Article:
November 9, 1963 — 458 dead, most from carbon monoxide poisoning following an explosion while mining coal.
The Miike mine has a long and storied past in the industrial history of Japan. Dating back to the 1700s, the mine was used as a POW camp in WW2, with prisoners mining coal for the war effort.
In November of 1963, an explosion in the mine killed 20 miners and trapped about 1000 more in the shafts. By the time they were dug out, another 438 we dead from breaking in carbon monoxide gas. In addition, those injured by the fumes included almost 850 more people, many of whom suffered life-long injuries.
The mine was reopened, and continued to produce coal until 1997. There was another accident in 1984 that killed another 84 miners.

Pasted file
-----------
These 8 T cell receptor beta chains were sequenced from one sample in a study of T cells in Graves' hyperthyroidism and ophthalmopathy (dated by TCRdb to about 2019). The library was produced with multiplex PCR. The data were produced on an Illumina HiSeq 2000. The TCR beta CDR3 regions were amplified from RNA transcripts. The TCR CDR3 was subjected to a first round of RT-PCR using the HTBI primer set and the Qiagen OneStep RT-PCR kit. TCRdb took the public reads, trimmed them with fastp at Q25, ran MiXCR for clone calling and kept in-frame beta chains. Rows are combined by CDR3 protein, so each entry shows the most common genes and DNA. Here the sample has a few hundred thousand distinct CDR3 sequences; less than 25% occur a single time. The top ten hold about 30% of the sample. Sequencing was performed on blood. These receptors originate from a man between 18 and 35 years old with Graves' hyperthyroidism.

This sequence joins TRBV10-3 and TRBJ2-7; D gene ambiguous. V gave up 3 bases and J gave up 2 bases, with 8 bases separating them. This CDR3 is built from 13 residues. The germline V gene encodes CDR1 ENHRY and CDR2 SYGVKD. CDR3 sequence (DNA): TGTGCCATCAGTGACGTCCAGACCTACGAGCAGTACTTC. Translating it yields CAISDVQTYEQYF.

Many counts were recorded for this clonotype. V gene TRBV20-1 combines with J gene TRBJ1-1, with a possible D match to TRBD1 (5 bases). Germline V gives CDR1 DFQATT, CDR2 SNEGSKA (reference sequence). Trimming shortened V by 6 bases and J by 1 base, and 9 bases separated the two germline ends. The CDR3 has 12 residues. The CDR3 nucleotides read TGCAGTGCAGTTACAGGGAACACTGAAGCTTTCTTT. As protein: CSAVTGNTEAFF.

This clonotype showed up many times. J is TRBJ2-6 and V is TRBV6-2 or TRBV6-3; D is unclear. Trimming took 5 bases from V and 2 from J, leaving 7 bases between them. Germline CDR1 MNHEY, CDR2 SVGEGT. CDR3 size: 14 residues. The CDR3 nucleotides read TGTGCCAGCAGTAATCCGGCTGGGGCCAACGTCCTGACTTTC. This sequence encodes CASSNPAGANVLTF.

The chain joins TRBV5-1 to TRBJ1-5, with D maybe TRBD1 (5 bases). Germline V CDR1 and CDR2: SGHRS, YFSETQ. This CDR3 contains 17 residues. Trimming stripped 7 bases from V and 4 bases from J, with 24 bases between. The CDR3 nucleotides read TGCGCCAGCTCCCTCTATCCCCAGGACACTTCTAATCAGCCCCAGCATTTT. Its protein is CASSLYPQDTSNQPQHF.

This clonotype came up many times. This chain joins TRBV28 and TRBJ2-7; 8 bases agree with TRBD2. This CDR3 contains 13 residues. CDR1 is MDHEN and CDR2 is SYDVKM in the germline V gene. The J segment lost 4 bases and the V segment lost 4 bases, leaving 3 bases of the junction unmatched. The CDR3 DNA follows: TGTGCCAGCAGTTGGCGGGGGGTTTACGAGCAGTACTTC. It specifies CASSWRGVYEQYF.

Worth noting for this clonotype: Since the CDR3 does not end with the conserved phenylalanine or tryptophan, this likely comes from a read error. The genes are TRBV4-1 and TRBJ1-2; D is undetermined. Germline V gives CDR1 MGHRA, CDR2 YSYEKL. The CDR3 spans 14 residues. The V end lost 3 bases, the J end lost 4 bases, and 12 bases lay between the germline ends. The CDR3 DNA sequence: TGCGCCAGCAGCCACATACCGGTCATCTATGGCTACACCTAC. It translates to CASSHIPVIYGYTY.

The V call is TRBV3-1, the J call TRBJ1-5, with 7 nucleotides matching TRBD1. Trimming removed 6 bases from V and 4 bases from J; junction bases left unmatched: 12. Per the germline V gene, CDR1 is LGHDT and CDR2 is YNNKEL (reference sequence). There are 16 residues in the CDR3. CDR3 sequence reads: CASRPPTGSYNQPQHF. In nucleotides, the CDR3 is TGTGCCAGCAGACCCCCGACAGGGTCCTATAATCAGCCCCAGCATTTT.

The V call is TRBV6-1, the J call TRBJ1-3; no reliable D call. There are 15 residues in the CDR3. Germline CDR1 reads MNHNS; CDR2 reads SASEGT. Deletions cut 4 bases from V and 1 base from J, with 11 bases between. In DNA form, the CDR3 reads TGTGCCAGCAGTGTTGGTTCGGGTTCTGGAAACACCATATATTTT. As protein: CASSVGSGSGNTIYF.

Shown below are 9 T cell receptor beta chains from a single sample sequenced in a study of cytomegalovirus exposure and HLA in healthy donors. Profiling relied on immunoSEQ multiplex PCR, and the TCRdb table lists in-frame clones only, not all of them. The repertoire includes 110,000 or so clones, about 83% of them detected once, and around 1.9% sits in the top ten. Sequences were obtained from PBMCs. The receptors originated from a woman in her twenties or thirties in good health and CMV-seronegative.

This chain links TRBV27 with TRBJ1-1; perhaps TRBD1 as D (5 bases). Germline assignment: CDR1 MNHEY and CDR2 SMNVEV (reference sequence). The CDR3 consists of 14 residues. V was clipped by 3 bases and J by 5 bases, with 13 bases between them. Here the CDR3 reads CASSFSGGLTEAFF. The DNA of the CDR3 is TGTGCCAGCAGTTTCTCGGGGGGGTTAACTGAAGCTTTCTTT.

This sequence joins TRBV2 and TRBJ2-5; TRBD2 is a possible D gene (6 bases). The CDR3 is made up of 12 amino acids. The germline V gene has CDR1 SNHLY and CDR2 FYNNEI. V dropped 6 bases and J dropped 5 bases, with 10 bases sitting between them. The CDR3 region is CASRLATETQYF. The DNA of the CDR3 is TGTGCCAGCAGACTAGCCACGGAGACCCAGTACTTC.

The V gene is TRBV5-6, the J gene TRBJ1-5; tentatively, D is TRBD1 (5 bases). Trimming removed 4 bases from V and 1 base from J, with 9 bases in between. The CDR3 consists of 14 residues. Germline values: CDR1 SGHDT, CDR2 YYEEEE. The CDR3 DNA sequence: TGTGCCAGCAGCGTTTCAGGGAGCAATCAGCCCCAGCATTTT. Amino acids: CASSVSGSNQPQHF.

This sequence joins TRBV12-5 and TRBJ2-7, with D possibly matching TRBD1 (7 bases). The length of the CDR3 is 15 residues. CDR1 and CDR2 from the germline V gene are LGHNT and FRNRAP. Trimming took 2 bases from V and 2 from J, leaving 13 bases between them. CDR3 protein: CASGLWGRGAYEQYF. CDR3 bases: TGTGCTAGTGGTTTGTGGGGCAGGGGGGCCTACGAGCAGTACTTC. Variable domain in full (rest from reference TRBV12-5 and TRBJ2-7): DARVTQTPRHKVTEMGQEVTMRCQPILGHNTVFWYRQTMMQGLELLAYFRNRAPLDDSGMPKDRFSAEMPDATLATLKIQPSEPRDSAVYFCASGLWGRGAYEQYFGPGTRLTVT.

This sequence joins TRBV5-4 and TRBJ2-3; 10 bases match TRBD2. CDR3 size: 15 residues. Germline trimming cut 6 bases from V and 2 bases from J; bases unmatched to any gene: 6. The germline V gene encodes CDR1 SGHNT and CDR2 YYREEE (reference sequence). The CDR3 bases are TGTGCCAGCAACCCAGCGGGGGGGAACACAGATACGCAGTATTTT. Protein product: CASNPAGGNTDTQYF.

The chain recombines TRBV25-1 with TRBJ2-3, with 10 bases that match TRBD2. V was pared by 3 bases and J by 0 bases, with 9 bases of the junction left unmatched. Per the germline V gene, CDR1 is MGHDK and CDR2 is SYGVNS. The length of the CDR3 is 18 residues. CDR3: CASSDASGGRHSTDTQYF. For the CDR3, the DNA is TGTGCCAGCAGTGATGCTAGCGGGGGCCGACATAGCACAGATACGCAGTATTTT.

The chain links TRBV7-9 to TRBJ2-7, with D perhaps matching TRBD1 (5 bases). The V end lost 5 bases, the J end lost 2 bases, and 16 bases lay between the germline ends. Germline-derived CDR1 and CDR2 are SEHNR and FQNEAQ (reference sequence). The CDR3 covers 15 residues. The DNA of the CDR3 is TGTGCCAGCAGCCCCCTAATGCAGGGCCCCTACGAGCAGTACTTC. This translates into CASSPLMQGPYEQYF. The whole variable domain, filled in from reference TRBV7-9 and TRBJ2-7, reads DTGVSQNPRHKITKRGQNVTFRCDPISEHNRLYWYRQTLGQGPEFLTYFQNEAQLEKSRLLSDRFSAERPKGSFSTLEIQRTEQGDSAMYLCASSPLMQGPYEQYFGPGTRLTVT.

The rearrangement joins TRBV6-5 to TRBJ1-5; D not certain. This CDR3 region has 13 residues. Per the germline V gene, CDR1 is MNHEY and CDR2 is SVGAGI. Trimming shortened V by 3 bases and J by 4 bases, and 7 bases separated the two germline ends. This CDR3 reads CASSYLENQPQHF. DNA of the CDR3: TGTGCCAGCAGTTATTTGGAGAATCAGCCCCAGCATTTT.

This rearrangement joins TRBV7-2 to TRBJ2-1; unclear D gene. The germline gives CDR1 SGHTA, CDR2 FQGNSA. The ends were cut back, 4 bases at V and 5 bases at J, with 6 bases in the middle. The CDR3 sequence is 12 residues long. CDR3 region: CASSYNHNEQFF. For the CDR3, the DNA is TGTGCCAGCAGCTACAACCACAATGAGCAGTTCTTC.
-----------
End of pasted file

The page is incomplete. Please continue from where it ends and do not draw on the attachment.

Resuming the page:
Those who found the location were:
- Paul Voestermans
- Martin de Bock
- Eloy Cano
- Phil Ower
- Kiribatian Jacob
after the hint:
- Gillian B.
- Graham Hedley
The hint could have gotten you there in a number of ways. You know it was a disaster that occurred in the 1960s at a location that was once a POW camp. the writing on the street should have told you that it was Japan. if you ran a series of sequential searches “1960 disaster pow camp japan”, “1961 disaster pow camp japan”, etc, then when you got to 1963, you would find Miike in the search results.